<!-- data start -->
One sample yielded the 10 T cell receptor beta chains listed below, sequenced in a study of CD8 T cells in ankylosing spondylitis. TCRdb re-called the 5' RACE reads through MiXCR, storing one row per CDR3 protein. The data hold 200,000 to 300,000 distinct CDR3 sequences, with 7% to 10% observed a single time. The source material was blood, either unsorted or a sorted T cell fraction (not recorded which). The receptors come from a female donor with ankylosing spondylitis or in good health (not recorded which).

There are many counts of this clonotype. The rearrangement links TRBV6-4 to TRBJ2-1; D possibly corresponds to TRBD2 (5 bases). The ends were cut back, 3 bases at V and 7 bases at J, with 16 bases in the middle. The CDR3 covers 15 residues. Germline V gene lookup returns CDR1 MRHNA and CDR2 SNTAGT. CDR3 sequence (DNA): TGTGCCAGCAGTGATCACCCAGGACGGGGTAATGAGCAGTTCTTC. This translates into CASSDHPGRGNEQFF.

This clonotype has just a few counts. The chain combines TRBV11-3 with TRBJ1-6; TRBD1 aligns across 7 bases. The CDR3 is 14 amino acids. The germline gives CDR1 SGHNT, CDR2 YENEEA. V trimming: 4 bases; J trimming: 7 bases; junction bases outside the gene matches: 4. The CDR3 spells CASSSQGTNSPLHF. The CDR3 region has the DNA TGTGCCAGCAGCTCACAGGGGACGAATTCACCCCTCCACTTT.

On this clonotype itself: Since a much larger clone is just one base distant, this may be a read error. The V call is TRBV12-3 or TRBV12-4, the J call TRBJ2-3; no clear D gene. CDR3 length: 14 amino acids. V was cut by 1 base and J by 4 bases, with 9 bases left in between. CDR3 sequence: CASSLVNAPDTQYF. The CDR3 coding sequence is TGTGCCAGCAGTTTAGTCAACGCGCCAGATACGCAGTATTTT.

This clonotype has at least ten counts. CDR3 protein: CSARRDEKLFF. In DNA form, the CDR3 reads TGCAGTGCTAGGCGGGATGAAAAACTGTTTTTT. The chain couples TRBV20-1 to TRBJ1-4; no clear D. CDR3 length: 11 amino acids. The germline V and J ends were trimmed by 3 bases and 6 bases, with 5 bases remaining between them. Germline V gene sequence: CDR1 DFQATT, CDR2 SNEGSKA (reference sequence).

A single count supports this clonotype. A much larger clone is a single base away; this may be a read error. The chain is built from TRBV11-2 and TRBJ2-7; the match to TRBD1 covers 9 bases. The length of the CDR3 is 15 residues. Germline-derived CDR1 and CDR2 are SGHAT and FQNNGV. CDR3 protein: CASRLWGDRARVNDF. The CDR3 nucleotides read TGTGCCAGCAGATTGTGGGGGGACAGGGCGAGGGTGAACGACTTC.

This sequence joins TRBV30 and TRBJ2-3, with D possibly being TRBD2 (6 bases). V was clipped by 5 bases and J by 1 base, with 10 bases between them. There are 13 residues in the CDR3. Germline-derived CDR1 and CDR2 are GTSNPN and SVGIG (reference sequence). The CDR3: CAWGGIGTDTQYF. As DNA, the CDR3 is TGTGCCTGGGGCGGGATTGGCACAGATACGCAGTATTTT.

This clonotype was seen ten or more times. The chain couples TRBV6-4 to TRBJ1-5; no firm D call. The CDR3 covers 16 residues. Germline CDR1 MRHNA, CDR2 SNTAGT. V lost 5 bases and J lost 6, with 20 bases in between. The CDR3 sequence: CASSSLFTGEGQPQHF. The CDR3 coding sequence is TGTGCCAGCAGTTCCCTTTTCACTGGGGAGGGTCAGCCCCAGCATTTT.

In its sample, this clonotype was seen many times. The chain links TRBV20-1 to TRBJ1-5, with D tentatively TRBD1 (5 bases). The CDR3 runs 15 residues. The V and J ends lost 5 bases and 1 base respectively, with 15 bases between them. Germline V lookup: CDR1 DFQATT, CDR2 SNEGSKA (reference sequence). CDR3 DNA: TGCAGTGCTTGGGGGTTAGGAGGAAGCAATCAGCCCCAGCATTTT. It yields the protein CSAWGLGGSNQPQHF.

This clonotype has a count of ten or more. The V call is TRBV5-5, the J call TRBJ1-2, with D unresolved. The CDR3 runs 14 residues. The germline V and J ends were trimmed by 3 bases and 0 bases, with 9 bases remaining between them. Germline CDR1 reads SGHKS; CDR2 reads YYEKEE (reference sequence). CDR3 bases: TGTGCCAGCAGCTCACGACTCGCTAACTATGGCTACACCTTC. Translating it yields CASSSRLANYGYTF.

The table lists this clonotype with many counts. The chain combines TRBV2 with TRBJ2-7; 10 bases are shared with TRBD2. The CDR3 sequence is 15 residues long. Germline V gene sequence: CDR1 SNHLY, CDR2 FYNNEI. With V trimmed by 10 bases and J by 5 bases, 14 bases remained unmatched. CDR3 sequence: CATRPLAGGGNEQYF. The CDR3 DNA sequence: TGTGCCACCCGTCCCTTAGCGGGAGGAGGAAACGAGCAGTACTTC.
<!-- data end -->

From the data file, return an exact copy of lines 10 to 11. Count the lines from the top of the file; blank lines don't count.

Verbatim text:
This clonotype has a count of ten or more. The V call is TRBV5-5, the J call TRBJ1-2, with D unresolved. The CDR3 runs 14 residues. The germline V and J ends were trimmed by 3 bases and 0 bases, with 9 bases remaining between them. Germline CDR1 reads SGHKS; CDR2 reads YYEKEE (reference sequence). CDR3 bases: TGTGCCAGCAGCTCACGACTCGCTAACTATGGCTACACCTTC. Translating it yields CASSSRLANYGYTF.

The table lists this clonotype with many counts. The chain combines TRBV2 with TRBJ2-7; 10 bases are shared with TRBD2. The CDR3 sequence is 15 residues long. Germline V gene sequence: CDR1 SNHLY, CDR2 FYNNEI. With V trimmed by 10 bases and J by 5 bases, 14 bases remained unmatched. CDR3 sequence: CATRPLAGGGNEQYF. The CDR3 DNA sequence: TGTGCCACCCGTCCCTTAGCGGGAGGAGGAAACGAGCAGTACTTC.